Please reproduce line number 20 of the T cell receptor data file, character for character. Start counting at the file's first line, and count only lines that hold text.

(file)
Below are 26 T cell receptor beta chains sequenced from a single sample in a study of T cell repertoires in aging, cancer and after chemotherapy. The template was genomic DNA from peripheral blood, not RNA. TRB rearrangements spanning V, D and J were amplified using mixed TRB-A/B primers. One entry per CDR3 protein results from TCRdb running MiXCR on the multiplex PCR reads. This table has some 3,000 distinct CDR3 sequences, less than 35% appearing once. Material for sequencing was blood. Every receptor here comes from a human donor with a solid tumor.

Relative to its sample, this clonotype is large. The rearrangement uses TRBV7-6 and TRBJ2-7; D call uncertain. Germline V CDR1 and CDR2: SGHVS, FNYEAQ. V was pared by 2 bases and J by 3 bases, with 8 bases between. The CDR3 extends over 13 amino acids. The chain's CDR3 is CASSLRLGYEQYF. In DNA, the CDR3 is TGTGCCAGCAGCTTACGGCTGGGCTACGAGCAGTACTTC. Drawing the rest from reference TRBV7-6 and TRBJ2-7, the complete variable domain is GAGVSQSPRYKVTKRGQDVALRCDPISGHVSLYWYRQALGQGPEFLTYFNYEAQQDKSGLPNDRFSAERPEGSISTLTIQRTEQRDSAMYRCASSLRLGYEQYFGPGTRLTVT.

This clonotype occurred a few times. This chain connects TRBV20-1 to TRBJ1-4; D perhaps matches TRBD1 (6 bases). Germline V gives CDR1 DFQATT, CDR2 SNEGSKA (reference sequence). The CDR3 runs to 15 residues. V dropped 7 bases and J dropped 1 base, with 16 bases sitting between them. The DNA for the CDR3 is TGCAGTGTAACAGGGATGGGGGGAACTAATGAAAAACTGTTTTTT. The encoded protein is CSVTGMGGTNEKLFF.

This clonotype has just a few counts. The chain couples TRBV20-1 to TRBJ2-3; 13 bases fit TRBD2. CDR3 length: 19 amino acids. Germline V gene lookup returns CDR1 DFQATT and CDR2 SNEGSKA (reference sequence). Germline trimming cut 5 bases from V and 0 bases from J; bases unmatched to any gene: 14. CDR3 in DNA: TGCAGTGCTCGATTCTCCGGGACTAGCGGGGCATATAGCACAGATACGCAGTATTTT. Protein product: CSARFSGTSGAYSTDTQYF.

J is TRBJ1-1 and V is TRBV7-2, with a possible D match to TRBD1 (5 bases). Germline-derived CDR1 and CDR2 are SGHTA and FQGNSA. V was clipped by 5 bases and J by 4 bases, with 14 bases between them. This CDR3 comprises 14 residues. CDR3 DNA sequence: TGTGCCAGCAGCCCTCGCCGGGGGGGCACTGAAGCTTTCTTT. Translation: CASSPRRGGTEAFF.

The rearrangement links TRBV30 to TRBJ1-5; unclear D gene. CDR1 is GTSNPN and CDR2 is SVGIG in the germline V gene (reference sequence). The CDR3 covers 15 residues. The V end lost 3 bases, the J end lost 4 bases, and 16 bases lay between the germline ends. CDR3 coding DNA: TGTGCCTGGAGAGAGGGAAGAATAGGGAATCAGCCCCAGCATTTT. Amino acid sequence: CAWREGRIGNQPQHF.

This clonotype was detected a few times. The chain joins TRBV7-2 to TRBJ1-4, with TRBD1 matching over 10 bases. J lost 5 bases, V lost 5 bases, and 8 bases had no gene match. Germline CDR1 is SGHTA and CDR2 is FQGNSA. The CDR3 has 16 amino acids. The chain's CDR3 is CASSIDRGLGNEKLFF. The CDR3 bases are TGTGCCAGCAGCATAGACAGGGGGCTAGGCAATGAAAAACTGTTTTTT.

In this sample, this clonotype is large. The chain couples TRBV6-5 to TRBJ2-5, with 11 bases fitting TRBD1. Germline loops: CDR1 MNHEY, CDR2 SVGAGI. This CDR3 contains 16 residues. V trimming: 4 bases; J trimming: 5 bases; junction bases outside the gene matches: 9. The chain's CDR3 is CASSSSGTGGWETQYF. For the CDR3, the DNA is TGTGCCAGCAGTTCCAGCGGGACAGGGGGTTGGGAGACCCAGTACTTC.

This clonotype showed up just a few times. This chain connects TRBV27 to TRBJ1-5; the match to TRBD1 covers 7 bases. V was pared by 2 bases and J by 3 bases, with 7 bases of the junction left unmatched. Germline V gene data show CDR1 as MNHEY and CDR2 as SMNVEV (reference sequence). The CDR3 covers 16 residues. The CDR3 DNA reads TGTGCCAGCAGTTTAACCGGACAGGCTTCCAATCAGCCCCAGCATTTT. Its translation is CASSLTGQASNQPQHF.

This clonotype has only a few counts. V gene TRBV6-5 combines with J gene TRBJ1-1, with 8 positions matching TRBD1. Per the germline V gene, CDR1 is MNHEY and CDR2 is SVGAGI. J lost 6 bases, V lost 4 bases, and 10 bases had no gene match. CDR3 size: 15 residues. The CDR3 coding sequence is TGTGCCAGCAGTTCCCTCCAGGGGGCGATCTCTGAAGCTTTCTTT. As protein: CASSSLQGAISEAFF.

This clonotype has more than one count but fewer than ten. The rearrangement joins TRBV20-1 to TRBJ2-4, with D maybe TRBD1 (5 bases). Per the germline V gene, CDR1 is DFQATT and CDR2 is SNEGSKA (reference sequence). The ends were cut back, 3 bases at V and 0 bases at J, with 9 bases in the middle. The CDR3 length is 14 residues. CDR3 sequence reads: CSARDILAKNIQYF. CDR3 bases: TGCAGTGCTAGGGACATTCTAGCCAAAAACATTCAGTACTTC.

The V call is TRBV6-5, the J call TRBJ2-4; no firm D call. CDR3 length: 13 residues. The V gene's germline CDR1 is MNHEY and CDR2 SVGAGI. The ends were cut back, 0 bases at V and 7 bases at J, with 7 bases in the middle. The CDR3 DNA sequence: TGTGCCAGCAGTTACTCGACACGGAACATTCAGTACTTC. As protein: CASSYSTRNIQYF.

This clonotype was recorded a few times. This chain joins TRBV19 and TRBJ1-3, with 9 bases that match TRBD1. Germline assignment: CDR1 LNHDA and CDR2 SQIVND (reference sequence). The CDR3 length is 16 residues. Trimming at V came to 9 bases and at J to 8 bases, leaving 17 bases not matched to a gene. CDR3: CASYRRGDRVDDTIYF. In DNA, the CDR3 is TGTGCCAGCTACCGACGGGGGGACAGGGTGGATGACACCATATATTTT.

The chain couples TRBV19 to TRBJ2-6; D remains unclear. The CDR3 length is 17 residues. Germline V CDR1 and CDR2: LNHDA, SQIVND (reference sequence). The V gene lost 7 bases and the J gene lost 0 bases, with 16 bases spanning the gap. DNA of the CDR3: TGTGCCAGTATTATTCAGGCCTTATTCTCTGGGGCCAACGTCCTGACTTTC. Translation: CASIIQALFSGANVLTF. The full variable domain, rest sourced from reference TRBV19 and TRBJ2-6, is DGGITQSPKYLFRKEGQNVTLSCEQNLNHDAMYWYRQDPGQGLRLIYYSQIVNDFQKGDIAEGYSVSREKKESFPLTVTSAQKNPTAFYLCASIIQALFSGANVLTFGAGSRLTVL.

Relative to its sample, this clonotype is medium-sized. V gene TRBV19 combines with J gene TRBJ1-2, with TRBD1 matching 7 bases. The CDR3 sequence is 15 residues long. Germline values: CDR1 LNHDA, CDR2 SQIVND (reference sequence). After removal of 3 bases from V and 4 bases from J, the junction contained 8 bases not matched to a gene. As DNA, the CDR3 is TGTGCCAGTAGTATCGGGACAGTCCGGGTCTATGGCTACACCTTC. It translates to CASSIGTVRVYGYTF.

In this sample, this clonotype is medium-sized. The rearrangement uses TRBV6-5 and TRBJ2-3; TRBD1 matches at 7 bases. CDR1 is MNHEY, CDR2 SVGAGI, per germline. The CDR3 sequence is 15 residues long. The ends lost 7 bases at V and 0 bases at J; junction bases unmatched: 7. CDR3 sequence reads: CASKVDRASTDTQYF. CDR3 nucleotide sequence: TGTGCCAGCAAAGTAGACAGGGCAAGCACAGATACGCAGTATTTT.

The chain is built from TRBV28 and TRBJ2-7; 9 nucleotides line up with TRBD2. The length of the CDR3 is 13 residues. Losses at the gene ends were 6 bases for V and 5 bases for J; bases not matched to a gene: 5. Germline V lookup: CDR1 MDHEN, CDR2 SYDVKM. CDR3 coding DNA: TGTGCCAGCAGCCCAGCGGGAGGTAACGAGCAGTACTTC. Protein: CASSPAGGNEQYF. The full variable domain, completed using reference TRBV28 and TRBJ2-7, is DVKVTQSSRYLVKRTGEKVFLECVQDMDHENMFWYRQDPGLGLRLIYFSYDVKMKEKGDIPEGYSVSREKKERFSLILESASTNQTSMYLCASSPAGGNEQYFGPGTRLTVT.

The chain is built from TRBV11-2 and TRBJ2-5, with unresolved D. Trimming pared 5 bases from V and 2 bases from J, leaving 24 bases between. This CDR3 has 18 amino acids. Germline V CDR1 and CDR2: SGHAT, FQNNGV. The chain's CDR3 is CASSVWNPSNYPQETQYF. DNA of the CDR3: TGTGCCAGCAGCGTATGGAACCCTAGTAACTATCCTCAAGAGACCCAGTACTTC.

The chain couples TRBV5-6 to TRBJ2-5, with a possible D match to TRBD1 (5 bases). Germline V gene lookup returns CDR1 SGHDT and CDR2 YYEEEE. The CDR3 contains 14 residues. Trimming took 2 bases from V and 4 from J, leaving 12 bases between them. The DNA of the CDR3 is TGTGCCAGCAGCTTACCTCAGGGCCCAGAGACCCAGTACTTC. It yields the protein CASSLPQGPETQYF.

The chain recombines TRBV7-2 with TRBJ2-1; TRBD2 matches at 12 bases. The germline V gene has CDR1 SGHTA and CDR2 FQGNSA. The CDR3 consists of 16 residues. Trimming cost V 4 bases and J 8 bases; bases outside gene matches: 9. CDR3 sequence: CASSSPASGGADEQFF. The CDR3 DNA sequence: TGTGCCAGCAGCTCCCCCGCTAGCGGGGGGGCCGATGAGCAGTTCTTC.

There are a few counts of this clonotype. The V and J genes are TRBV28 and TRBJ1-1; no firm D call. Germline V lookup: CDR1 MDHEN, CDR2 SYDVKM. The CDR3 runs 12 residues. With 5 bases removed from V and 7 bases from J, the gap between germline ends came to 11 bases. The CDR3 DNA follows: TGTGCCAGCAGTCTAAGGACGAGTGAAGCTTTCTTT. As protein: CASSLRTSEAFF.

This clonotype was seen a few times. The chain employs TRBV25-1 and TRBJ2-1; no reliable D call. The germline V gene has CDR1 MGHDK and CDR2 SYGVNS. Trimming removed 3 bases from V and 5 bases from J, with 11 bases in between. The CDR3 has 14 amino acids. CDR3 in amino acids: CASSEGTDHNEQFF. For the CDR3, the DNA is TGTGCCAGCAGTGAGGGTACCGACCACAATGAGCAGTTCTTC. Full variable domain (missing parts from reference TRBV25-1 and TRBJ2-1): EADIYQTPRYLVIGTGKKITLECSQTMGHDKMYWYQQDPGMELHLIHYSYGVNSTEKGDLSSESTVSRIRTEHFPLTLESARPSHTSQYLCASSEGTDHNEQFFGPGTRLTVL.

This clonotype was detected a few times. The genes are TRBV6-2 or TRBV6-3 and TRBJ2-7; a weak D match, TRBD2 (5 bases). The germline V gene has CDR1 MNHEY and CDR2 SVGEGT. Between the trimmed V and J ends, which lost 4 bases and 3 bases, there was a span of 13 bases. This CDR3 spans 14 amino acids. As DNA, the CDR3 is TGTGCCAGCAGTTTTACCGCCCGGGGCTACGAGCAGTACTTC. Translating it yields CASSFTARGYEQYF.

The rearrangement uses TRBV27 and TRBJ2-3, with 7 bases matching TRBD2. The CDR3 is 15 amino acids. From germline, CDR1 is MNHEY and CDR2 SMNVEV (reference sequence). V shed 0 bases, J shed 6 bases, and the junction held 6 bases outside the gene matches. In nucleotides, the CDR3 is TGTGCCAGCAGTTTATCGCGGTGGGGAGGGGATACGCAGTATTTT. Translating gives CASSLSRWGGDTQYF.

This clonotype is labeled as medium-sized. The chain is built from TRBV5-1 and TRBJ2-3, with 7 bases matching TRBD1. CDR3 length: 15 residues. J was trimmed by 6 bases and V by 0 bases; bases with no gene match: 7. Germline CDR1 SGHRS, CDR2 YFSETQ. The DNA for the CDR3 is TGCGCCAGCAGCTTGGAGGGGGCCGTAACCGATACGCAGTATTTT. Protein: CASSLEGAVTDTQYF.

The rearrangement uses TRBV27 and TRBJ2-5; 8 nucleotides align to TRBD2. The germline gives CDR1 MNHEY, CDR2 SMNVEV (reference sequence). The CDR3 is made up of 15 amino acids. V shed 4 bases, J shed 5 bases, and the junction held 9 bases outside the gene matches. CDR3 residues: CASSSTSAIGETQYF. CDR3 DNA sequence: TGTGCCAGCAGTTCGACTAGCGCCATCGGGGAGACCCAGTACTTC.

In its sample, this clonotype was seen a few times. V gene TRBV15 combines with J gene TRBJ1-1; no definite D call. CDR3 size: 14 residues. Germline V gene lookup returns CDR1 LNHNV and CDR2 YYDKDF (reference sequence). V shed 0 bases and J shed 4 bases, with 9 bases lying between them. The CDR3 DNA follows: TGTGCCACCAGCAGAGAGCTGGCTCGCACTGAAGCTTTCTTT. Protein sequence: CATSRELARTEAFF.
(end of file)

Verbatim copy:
The chain recombines TRBV7-2 with TRBJ2-1; TRBD2 matches at 12 bases. The germline V gene has CDR1 SGHTA and CDR2 FQGNSA. The CDR3 consists of 16 residues. Trimming cost V 4 bases and J 8 bases; bases outside gene matches: 9. CDR3 sequence: CASSSPASGGADEQFF. The CDR3 DNA sequence: TGTGCCAGCAGCTCCCCCGCTAGCGGGGGGGCCGATGAGCAGTTCTTC.